Journal

Q+A: Archie Archambault of Archie's Press November 13 2013

We all remember our firsts. Red Sail had only been open for two weeks when I got my first artist sales pitch, which happened to be from this young guy who just walked in off the street with a few postcards and prints. I still remember it because it was truly the worst sales pitch EVER, but in an adorable "I'm REALLY new at this" kind of way. It was pretty quiet that day so I said I'd take a look at the work and, wow, I'm so glad I did, because that guy was Archie Archambault, the talented designer behind Archie's Press. In the past two years he has gone from someone making a few maps here and there, to a top-notch designer traveling the country creating maps for cities coast to coast. It's been so exciting and rewarding for me to be a part of his journey as a designer and fledgling business owner, and his visits to the shop are always welcomed. Fresh off his latest mapping tour of Washington DC, Atlanta, Austin and New Orleans (Red Sail will have these maps in the next week or so), Archie gives us a peek inside with some Q+A.

 

 

 

 

 

 

 

 

 

Portland Map, the best seller  |  Archie while on a mapping tour this fall  | New Solar System Map

Where do you find inspiration for your designs?

Whenever I make a city map, I find the most inspiration from the city itself. Stylistically, I draw inspiration from any form of experimental information systems. These are littering the internet, but a few names that come to mind are Nicholas Felton, Rem Koolhaas and Pinterist. 

What’s the most rewarding part of your job?

Traveling is the most exciting part of my job. Every new city provides a new set of challenges that I can't help decode with a long walk or a bike ride while I consume the fruits of every city's culture. 

What’s your greatest challenge as a designer right now?

I'm really afraid of falling into a formula. I'd hate to be pigeonholed as someone who doesn't provide a lot of thought into the work they produce.

What’s a little known fact about your collection that you wish more people realized?

My work is aimed at producing the clearest and most truthful representation of a city. I'm not just making something that looks cool. The goal is something truly useful, a map straight from the mind. 

What's in the pipeline right now? Any sneak peeks or upcoming projects you want to share?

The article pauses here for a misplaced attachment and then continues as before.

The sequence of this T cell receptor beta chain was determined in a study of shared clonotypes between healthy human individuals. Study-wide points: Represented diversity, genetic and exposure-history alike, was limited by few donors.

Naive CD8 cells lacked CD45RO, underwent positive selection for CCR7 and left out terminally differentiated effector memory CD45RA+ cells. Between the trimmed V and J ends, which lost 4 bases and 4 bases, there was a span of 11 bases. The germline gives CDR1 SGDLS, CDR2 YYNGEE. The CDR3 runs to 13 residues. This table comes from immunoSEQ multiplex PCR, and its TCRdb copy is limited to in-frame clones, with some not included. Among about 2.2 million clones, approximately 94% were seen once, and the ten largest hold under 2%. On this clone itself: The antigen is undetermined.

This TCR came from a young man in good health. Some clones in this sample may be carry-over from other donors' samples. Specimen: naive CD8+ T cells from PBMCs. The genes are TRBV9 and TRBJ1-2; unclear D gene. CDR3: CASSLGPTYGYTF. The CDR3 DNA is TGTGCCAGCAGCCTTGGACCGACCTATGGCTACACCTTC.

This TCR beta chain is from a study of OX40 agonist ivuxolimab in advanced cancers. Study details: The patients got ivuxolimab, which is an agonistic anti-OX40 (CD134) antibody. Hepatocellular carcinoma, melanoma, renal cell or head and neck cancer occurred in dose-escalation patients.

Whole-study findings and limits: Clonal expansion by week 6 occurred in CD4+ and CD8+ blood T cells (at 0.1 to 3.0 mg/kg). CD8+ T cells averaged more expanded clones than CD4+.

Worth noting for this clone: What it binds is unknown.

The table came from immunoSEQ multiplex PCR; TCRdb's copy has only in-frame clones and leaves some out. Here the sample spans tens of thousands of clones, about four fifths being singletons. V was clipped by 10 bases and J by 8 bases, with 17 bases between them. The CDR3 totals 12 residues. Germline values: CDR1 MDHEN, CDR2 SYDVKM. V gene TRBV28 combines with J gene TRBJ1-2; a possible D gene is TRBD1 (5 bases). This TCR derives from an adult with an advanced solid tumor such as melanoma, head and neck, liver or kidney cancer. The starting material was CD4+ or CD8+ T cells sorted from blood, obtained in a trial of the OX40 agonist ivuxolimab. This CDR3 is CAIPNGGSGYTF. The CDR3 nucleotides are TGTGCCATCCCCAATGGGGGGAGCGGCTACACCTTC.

Right now I've got 4 new maps to release and they're almost done. It's keeping me on my toes. Next year I hope to do a mapmaking tour of Hawaii, San Diego, LA, Vegas, Salt Lake, Denver, Aspen, Omaha, Des Moines, Minneapolis, Madison, Chicago, Detroit, Cleveland and Pittsburgh. We'll see how far I get! Also looking for an adventure-mobile for the voyage. Know anyone with a Vanagon for sale?! 

What are you listening to in the studio while you’re working?

It changes every week, but The Current from Minnesota Public Radio is the greatest radio station I know of. 

What is the #1 piece of advice you’d share with an aspiring designer?

Don't Despair! You're going to come up with hundreds of terrible ideas, but the gems make it worthwhile. Delegate responsibility. You can't do everything yourself. There aren't enough hours in the day. 

The work day is done! Where is your favorite place to unwind?

Anywhere with good food, so anywhere in Portland. 

 

 


Q + A: Christine Fail of Fail Jewelry November 04 2013

Every so often I get super lucky and come across a line that is truly a perfect fit for Red Sail, and that's exactly what happened when I discovered Fail jewelry while roaming the booths of Chicago's Renegade Craft Fair in September for 2012. I immediately fell in love with the line's simple mixed metal designs, and as soon as the first order arrived in the shop Red Sail customers fell in love too... the pieces are irresistible! Below, Austin-based designer Christine Fail gives us the scoop on her collection with some Q+A.

 

Bestseller - Crescent Hoops   |   Designer Christine Fail   |   personal fav - Deco Layering Necklace

Where do you find inspiration for your designs?

So many places!  Usually it is from my friends and the women in my life.  I am so fortunate to know so many creative and expressive women. They are the types setting trends instead of following them and I am naturally influenced by our conversations, our interests in art, architecture, music, and of course their personal style.

What’s the most rewarding part of your job?

Getting to design, make jewelry, and be creative all day (or at least most of the day)! And honestly, being the boss and getting my way is pretty nice too.

What’s your greatest challenge as a designer right now?

Finding the right people to help me grow my business. As someone who runs a small business, you really are the one who does everything from design to marketing to accounting.  However, to really grow I have to start being able to find people who can act on my behalf, whom I can trust, and who know exactly what I want without me even telling them.

What’s a little known fact about your collection that you wish more people realized?